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Denver unveils new on-demand public transit

The new shuttle service mimics Lyft and Uber.
Photo: Mailys Steiblen · The Sentry

An attempt to tackle parking congestion and traffic

The City of Denver launched a new on-demand public transit campaign on Oct. 26 in order to ease traffic and parking congestion in the Cherry Creek, Capitol Hill, and Civic Center neighborhoods.

Riders can access the 14-rider shuttle through the Chariot app that works similar to other ride-sharing apps such as Uber or Lyft. Riders simply pick a point for home, work, or wherever they need to go, and are then able to request a spot on the shuttle. Riders can then get picked up and dropped off near their selected points in the app according to the shuttle’s routes.

The service is in partnership with Chariot, a sector of Ford Motor Company, and will be available for free for all riders Fridays through Sundays from 7 a.m. to 10 p.m. for a six-month trial run; one shuttle will be available for ADA accessibility.        

According to the City of Denver’s press release regarding the unveiling, Chariot CEO Dan Grossman stated, “Chariot is designed to help cities ease congestion and parking challenges in dense and busy neighborhoods like those in and around Cherry Creek.”

According to a report conducted by Inrix, as of 2017, Denver was ranked the 21st worst city in the country for traffic, out of 297 cities in the United States. Denver locals currently spend at least 36 hours a year stuck in traffic. 

However, some students remain apprehensive about the addition of the new transit option in Denver.

Third-year illustration major Sayaka Hatayama remains skeptical of a service that may not always remain free. “It’s cool they’re doing a free trial, but it seems that what they’re really doing is just finding more ways to make money. As a college student who doesn’t really need much from the area, it’s just not worth it when it’s a paid service,” Hatayama said.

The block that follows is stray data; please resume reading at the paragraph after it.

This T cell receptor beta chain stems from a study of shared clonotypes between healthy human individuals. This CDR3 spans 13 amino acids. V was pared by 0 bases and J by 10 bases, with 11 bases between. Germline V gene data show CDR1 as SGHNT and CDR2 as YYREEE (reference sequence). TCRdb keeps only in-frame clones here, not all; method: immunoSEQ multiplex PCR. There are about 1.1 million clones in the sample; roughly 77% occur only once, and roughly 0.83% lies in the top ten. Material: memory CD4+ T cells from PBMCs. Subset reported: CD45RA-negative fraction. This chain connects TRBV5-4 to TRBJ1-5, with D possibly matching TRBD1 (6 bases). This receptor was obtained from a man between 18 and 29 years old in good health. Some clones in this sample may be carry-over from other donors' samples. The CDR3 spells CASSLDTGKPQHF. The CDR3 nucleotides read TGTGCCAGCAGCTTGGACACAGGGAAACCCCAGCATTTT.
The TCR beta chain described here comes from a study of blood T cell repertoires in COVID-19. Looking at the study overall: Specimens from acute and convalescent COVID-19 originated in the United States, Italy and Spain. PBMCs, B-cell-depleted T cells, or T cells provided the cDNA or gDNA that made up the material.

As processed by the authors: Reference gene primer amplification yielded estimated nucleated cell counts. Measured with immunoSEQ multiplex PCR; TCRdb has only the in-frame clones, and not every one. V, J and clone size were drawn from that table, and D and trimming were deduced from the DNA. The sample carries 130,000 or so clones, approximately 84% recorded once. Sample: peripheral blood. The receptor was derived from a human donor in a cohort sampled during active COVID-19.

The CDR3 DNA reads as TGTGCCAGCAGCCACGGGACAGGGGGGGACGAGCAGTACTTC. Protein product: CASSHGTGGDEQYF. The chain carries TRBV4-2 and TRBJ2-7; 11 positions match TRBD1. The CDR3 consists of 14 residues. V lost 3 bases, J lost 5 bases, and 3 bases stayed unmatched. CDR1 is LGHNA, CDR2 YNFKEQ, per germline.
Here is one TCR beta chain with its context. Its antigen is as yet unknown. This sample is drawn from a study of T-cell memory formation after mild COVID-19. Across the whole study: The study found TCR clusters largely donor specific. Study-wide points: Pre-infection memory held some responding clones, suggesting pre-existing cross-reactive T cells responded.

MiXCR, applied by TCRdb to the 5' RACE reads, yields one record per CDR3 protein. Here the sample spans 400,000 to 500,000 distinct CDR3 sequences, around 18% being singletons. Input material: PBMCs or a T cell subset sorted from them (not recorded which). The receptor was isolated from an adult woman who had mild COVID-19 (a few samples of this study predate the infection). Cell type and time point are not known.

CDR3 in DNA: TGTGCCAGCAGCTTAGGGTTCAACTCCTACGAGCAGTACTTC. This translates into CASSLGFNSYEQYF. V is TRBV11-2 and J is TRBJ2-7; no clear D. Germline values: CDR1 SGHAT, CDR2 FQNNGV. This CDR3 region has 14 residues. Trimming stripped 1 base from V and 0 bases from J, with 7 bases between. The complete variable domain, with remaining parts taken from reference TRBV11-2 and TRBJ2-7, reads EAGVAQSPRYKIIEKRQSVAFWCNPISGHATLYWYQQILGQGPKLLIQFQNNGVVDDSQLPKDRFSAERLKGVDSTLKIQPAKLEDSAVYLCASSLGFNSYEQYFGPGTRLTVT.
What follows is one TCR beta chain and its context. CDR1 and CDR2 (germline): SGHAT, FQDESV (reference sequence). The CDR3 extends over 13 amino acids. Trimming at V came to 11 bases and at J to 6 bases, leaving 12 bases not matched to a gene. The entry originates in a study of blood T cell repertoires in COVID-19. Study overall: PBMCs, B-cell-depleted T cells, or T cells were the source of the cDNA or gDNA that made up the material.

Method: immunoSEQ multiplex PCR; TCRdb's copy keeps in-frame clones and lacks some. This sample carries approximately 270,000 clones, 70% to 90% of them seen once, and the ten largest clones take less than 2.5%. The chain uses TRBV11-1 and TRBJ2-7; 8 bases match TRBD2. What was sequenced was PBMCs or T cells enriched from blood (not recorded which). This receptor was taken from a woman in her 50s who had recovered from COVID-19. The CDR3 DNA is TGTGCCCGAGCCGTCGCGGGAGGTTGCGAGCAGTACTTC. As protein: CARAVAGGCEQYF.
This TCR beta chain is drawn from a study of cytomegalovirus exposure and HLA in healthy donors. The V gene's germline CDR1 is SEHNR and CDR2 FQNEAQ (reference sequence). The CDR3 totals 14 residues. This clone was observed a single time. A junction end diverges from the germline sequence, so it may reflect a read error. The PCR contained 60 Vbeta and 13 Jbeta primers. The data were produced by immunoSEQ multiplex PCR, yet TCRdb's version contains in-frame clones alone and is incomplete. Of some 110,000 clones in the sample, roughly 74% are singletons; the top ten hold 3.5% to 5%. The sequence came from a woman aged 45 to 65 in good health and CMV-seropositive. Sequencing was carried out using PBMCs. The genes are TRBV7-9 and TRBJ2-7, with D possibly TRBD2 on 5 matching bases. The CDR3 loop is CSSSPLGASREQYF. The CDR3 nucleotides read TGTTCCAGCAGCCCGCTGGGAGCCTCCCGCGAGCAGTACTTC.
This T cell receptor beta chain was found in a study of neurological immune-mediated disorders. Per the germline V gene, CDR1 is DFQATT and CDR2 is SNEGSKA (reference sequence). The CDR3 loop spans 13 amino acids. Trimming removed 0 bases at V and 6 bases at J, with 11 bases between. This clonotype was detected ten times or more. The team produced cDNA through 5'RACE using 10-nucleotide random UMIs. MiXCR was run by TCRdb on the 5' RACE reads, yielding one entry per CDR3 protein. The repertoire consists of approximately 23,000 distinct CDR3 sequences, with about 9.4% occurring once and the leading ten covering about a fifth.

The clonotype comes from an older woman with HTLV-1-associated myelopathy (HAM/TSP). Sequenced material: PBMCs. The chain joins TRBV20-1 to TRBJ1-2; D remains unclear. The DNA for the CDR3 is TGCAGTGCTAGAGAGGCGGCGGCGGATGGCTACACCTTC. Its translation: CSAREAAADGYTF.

The launch of the new shuttle service is part of Denver’s Smart City program, from which the pilot trial is being funded $250,000 to initiate the shuttle program and Mobility Action Plan.

With the initiative, Denver plans to promote choice by giving citizens more options for transit and reduce single occupancy vehicles in Denver traffic by 50 percent; safety with the goal to have zero roadway fatalities by 2030; climate and health by promoting the use of electric vehicles and ride-sharing and reducing Denver’s carbon emissions by 80 percent by 2050; and accessibility by utilizing more technology to make citizens’ trips effortless.

The City of Denver also stated that the kickstart program for “microtransit,” or a smaller privately-operated transit system in Denver, will be monitored by Denver Public Works to determine whether or not the program will fill the “first mile-last mile” conjunction between the Capitol Hill neighborhood and the Cherry Creek Shopping Center.

Mayor Hancock stated in the press release, “RTD is the foundation of our mass transit system and does a fantastic job, but we can’t sit back and expect RTD to solve all our transportation problems. Cities like Denver need to step up, take the initiative, and be more innovative to enhance or supplement the service our regional transit partner provides so well.” 

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